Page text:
Farmers and landowners have been warned against selling land for development before applying rigorous future-proofing tests.
Property consultants Bidwells acknowledge that local development plans offer opportunities for landowners to tap into what can be a lucrative income stream.
But they urge caution before making any commitment to a deal with a land promoter or developer and emphasise that ‘all that glitters is not gold’.
“The prospect of selling your land to a developer for a good sum of money is, of course, attractive and many of our clients have successfully taken the long-term view that by selling part of their land they are providing for the future of their own families and business,” said Bidwells partner Andrew Wood.
“This is all well and good if the deal has been rigorously tested and future-proofed.”
Mr Wood said promoting land for development was a long-game and it was vital that assets were protected at the outset of any negotiation.
He emphasised that consideration had to be given to whether up-front costs such as services to the proposed development site would have to be met, or whether site specific matters such as ecology or archaeology were an issue.
“The correct ownership and tax efficient structure should be in place before entering any negotiation and an idea of what type of agreement works best for your business – whether that is a promotion or option agreement. In any circumstance you will still need development and planning expertise to maximise the outcome,” said Mr Wood.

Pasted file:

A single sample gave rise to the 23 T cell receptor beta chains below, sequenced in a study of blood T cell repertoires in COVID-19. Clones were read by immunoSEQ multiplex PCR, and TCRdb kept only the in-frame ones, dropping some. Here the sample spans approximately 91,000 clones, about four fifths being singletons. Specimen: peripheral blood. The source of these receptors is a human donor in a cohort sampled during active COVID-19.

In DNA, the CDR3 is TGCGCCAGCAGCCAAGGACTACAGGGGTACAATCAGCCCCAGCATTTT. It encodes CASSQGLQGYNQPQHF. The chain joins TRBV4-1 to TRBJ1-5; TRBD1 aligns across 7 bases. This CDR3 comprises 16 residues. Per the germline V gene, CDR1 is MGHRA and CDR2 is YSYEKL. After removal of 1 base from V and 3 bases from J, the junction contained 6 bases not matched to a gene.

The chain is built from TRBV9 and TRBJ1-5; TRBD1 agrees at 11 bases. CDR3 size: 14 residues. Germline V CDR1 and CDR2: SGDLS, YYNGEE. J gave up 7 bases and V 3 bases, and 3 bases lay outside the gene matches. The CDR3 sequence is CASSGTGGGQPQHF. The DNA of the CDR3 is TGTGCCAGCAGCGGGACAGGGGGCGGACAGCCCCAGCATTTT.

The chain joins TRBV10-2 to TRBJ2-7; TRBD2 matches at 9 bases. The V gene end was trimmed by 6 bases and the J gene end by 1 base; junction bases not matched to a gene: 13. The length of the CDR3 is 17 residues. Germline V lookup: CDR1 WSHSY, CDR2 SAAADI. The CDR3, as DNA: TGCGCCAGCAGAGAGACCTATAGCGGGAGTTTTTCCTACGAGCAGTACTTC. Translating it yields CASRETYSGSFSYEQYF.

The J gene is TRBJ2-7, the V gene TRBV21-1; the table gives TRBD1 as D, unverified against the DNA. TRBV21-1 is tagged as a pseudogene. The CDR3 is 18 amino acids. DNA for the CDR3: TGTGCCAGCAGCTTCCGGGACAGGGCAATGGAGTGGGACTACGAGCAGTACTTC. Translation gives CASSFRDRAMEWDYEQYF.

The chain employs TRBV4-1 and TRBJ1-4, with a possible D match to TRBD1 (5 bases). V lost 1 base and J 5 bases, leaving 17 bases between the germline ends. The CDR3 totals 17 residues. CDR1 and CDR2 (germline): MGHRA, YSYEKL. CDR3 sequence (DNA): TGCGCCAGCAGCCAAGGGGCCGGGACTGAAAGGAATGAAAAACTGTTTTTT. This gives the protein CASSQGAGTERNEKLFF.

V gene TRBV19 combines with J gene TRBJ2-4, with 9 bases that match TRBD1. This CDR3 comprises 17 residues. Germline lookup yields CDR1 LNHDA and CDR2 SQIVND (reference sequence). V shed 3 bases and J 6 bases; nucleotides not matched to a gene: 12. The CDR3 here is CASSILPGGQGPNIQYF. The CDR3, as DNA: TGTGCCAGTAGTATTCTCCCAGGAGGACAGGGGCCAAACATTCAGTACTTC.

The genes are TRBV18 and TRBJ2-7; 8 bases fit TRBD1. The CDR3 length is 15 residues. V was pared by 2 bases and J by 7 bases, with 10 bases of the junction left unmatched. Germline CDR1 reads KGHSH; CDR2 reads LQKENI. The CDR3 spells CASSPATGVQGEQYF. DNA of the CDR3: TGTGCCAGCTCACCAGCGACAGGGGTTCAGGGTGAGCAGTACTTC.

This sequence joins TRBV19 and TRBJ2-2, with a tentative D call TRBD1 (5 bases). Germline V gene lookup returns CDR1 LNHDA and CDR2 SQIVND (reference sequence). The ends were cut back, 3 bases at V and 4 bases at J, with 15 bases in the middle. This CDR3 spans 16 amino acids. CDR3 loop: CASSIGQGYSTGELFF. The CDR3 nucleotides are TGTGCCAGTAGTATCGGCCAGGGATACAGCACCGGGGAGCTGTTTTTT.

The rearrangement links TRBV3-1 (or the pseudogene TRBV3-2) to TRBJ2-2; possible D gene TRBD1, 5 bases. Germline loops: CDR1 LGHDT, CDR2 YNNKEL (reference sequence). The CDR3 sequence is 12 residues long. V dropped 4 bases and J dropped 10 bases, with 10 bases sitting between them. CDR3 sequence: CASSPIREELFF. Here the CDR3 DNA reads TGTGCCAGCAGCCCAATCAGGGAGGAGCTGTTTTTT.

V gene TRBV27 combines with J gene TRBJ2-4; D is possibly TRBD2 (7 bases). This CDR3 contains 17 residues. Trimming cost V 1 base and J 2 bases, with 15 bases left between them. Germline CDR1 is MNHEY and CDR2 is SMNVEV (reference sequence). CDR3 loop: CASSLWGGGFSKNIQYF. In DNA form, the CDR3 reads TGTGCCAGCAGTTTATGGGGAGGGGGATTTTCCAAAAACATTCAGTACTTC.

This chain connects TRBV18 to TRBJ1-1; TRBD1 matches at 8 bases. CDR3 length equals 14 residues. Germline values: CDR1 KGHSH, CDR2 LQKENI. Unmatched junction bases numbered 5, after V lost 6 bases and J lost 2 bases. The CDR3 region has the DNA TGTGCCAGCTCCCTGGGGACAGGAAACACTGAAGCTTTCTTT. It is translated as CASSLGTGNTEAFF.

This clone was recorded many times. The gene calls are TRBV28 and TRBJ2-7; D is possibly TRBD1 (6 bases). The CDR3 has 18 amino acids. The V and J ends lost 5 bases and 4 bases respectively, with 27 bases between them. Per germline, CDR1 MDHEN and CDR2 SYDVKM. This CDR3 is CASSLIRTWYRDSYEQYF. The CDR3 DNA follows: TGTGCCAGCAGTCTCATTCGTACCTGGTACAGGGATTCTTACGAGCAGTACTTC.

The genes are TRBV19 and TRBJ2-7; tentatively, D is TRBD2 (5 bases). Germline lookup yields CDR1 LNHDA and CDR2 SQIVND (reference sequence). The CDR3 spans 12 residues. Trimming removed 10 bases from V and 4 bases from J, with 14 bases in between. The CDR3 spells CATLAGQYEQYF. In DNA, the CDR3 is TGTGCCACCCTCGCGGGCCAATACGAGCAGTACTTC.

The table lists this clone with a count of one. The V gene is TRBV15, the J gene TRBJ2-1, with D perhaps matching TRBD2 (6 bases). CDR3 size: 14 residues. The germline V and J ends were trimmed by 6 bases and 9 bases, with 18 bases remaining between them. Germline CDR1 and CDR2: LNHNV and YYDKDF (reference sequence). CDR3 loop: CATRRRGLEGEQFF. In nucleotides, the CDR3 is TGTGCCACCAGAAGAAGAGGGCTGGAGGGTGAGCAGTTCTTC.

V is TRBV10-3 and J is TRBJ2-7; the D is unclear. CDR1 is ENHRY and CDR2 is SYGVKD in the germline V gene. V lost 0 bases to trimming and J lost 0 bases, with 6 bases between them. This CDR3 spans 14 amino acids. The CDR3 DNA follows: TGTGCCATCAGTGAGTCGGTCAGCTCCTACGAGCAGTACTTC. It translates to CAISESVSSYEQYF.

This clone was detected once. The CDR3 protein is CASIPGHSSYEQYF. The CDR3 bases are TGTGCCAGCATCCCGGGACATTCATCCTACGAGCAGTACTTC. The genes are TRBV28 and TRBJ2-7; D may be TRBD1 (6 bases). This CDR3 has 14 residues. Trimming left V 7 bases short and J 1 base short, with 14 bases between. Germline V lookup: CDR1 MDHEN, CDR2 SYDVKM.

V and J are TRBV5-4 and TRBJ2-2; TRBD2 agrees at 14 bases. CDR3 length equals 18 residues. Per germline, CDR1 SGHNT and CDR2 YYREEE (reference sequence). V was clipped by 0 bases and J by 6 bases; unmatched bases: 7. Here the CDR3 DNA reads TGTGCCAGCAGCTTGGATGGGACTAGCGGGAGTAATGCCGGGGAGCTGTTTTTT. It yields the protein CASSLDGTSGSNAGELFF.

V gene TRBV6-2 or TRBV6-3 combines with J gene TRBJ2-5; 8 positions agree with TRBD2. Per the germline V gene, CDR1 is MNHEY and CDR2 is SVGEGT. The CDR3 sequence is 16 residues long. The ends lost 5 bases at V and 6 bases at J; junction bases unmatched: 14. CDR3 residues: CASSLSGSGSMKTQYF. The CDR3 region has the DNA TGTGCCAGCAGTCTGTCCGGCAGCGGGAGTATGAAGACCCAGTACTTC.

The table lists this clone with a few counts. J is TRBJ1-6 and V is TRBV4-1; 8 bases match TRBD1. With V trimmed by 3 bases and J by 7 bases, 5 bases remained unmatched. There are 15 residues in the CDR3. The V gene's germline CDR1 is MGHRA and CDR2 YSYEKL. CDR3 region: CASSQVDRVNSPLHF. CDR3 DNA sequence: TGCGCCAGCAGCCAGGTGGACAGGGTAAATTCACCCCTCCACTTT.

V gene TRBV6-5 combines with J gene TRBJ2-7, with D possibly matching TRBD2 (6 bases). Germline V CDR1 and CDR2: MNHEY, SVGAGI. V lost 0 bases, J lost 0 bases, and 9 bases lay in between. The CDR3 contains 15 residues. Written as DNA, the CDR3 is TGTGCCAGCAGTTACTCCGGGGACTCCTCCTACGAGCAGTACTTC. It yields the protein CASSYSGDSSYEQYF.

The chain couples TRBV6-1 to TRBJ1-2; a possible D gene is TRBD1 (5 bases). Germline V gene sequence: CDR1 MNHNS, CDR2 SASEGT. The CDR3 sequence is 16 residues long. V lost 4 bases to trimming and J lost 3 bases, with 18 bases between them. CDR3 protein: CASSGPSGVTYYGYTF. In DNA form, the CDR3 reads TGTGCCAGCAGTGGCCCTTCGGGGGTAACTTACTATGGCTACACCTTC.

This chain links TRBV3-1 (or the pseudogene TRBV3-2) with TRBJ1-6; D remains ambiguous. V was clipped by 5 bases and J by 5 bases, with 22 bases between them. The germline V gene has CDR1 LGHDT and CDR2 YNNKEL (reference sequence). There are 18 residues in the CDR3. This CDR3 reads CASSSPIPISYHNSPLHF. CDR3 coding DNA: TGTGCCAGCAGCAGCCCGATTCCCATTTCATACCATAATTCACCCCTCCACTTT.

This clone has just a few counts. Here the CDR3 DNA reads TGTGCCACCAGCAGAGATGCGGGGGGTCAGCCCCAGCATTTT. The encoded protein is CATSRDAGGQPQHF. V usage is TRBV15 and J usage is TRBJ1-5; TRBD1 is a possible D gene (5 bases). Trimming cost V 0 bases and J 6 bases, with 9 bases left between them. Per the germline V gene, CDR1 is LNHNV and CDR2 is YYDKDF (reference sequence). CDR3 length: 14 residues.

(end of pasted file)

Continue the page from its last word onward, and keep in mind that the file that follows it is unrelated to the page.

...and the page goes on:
“With the right advice and business structure in place, there can be great rewards for those who have sites in the right location and opportunities arise all the time. You can only sell it once, so make sure you have covered all the bases.”
Meanwhile Scottish farmers and landowners are about to receive a seven-page questionnaire about shooting rights over their land. It comes as a result of the Land Reform (Scotland) Act passed earlier this year, and heralds a return to rates being levied on shoots and deer forests.
The letters are the first step in the process of establishing who controls sporting rights across Scotland. Distinctions between pest control and game shooting will require to be made.
Bidwells head of estate and farm management, Ralph Peters, said the reintroduction of sporting rates had the potential to affect anyone with an interest in land.
He said: “On the plus side, we do expect many landholdings where there is little, if any, sporting activity, to be exempt from sporting rates but I must emphasise that if the forms are received they must be completed and returned within the required timescale.”